noun, plural: glycerolipids
A type of lipid made up of a glycerol linked esterically to a fatty acid
A glycerolipid is comprised of a glycerol backbone and at least one fatty acid. Glycerolipids act as energy storage. Thus, much of the storage fat in animal’s adipose tissues is comprised mainly of glycerolipids.
One of the most commonly known glycerolipids is the triglyceride (also referred to as triacylglycerol). The triglyceride is an energy-rich compound consisting of a glycerol and three fatty acids (thus, the name). The three hydroxyl groups of glycerol in triglyceride are all esterified. The triglyceride is a major component of animal and plant oils and fats. In plants, they are typically found in plant cell membrane where the fatty acids are mostly unsaturated. In animals, the fatty acid component is largely saturated.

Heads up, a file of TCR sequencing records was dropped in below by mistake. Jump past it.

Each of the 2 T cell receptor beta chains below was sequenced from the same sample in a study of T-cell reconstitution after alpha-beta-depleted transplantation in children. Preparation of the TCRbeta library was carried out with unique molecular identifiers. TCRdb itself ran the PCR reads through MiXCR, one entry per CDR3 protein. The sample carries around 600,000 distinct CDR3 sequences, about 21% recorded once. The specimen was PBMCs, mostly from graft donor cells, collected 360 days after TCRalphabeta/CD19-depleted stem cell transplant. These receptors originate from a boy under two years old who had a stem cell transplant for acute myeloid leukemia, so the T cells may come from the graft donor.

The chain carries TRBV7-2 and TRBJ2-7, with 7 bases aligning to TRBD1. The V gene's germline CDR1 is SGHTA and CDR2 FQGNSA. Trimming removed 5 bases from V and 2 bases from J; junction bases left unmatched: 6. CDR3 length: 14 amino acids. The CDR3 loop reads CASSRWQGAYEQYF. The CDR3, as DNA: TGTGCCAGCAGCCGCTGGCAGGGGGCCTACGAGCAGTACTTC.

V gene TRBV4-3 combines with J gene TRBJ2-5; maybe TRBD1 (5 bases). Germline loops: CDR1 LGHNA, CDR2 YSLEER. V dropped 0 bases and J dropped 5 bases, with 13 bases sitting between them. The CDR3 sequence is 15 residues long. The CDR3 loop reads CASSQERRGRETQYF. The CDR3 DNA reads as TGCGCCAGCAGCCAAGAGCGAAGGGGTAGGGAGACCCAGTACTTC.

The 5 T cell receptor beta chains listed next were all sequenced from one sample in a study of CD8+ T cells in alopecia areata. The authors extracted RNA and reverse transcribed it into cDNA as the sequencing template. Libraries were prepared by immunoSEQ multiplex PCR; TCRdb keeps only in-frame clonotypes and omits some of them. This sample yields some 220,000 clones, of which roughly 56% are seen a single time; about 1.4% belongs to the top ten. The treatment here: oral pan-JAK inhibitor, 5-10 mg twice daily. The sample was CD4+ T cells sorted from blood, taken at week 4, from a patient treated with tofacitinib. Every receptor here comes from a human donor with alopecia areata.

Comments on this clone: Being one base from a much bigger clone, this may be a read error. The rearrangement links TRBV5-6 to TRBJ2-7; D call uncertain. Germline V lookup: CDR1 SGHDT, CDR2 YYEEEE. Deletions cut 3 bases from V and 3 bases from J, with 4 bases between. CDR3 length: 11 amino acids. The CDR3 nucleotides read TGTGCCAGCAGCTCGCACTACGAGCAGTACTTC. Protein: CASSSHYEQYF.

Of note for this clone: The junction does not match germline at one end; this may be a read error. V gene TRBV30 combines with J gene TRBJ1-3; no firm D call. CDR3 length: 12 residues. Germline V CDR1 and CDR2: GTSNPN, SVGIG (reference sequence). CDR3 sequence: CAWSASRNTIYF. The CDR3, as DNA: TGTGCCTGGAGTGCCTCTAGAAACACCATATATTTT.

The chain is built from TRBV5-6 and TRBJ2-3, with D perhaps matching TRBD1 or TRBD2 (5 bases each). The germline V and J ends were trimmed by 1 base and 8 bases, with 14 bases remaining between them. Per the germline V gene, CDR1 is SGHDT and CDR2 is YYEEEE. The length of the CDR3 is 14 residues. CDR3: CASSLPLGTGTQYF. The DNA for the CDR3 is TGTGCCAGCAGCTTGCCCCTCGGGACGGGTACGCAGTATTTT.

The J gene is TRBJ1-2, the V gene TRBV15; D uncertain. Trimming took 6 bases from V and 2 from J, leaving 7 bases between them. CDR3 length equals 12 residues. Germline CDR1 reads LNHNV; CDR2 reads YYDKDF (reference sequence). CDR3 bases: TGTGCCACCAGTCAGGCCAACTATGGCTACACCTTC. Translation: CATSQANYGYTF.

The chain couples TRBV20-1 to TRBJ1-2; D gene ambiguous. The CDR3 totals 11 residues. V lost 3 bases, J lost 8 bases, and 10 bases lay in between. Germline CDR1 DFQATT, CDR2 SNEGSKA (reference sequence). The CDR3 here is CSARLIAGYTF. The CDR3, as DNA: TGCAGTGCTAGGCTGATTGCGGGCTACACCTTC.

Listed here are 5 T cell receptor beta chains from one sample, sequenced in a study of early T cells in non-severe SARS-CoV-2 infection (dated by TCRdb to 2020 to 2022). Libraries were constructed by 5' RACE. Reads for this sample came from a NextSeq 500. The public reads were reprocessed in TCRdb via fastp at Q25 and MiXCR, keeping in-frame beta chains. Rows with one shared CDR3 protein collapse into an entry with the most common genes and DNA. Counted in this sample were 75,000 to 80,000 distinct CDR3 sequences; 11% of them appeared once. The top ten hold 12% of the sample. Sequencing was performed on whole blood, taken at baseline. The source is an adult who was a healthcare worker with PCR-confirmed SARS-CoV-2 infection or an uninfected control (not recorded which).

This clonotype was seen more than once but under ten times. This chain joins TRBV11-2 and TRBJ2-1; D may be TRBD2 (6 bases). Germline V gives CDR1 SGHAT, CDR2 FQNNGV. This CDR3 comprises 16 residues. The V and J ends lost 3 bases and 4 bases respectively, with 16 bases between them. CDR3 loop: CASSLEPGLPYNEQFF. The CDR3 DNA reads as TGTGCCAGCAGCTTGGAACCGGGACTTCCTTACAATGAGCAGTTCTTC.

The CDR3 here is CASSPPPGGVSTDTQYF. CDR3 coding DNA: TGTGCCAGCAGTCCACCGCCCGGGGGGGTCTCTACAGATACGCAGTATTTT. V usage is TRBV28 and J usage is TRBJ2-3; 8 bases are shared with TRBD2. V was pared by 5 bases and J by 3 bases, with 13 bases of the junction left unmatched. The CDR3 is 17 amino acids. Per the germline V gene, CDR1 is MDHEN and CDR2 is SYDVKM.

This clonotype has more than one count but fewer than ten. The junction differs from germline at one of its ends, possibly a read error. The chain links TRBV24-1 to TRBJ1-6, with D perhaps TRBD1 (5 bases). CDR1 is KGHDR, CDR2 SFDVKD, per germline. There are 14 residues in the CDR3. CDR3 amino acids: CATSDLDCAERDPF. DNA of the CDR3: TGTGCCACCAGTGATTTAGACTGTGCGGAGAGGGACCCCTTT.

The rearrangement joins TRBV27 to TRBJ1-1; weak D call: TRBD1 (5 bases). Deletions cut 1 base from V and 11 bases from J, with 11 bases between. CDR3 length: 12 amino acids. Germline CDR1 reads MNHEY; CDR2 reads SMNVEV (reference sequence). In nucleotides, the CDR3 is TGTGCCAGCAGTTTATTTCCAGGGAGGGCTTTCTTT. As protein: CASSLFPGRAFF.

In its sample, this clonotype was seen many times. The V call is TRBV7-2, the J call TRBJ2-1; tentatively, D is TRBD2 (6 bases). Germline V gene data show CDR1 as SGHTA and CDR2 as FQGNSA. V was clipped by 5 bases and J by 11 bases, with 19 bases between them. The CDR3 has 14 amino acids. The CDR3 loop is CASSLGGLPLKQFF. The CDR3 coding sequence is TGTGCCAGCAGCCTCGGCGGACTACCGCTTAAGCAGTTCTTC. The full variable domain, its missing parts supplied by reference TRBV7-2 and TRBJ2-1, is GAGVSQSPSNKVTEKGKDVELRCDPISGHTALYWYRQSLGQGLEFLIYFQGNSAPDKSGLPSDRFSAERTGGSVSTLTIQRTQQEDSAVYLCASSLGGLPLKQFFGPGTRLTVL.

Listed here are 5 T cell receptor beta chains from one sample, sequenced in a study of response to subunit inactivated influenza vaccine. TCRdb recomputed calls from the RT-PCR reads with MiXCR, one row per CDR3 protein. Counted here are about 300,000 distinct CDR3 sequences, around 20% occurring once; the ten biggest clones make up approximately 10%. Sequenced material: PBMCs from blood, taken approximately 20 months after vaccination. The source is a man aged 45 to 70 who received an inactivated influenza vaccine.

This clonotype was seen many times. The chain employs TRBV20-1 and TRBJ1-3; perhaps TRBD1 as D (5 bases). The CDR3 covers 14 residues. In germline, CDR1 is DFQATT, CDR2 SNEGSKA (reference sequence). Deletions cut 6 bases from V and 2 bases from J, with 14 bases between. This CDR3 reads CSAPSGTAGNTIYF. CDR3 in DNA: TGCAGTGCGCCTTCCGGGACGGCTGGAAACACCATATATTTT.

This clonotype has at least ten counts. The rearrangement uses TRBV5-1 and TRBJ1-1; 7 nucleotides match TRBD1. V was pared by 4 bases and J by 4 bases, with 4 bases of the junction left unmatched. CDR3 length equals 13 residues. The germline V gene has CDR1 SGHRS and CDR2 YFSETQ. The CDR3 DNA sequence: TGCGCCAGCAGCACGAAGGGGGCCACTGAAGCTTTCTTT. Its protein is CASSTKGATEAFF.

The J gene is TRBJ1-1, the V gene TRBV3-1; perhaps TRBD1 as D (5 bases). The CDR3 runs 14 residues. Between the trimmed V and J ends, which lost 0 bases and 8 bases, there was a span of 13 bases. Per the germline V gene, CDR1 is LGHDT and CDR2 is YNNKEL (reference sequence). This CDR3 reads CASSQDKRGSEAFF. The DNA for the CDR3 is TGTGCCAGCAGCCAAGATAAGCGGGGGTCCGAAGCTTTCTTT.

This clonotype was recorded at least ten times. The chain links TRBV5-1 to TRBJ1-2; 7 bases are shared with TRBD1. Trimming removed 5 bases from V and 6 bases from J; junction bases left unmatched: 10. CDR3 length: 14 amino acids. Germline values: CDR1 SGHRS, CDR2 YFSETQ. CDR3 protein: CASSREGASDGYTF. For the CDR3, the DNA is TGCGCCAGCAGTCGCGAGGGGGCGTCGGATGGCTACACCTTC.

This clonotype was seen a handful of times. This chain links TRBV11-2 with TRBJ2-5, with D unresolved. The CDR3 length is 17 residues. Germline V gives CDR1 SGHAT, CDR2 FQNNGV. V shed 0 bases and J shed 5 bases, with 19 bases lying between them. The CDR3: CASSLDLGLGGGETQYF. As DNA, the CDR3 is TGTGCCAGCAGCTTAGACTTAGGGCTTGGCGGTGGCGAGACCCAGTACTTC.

Other examples of glycerolipids are monoglycerides and diglycerides. Monoglyceride, as the name implies, has a glycerol linked to only one fatty acid. The two constituents are linked together via an ester bond. Diglyceride is a glycerolipid comprised of a glycerol and two fatty acid chains that are joined also by ester linkages.
Glyceroglycolipids (also referred to as glycerolipid glycans) may be considered as a subclass of glycerolipids. A glyceroglycolipid is made up of a glycerol backbone and at least one fatty acid. It is often found as a component of biological membranes with photosynthetic functions (e.g. chloroplasts). Galactolipids and sulfolipids are examples of glyceroglycolipids.